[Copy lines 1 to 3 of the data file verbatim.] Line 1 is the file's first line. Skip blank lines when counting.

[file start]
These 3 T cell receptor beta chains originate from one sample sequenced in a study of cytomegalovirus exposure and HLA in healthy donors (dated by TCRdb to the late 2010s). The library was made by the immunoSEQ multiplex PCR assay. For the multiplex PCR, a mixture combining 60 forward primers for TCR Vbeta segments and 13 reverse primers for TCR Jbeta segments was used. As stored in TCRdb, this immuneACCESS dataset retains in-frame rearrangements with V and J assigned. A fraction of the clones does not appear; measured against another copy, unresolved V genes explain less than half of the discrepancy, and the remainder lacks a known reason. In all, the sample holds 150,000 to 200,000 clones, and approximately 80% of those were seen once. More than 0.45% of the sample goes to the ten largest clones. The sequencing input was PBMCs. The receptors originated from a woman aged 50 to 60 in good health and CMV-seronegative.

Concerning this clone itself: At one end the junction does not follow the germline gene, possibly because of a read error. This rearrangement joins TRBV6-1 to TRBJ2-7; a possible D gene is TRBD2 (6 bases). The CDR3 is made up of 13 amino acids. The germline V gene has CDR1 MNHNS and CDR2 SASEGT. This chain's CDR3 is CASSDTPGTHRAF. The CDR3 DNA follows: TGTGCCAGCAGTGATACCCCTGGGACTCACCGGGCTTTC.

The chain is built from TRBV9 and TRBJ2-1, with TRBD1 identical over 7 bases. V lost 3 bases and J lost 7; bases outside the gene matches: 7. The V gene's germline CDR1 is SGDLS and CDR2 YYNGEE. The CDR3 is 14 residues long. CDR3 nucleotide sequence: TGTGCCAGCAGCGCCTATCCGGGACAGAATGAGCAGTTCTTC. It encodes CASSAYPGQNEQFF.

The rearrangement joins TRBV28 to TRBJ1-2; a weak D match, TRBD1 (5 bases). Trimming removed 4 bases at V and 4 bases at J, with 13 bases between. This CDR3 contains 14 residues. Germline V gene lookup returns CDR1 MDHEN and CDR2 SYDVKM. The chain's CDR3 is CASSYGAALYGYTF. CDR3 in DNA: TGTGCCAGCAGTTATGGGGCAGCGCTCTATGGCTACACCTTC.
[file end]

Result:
These 3 T cell receptor beta chains originate from one sample sequenced in a study of cytomegalovirus exposure and HLA in healthy donors (dated by TCRdb to the late 2010s). The library was made by the immunoSEQ multiplex PCR assay. For the multiplex PCR, a mixture combining 60 forward primers for TCR Vbeta segments and 13 reverse primers for TCR Jbeta segments was used. As stored in TCRdb, this immuneACCESS dataset retains in-frame rearrangements with V and J assigned. A fraction of the clones does not appear; measured against another copy, unresolved V genes explain less than half of the discrepancy, and the remainder lacks a known reason. In all, the sample holds 150,000 to 200,000 clones, and approximately 80% of those were seen once. More than 0.45% of the sample goes to the ten largest clones. The sequencing input was PBMCs. The receptors originated from a woman aged 50 to 60 in good health and CMV-seronegative.

Concerning this clone itself: At one end the junction does not follow the germline gene, possibly because of a read error. This rearrangement joins TRBV6-1 to TRBJ2-7; a possible D gene is TRBD2 (6 bases). The CDR3 is made up of 13 amino acids. The germline V gene has CDR1 MNHNS and CDR2 SASEGT. This chain's CDR3 is CASSDTPGTHRAF. The CDR3 DNA follows: TGTGCCAGCAGTGATACCCCTGGGACTCACCGGGCTTTC.

The chain is built from TRBV9 and TRBJ2-1, with TRBD1 identical over 7 bases. V lost 3 bases and J lost 7; bases outside the gene matches: 7. The V gene's germline CDR1 is SGDLS and CDR2 YYNGEE. The CDR3 is 14 residues long. CDR3 nucleotide sequence: TGTGCCAGCAGCGCCTATCCGGGACAGAATGAGCAGTTCTTC. It encodes CASSAYPGQNEQFF.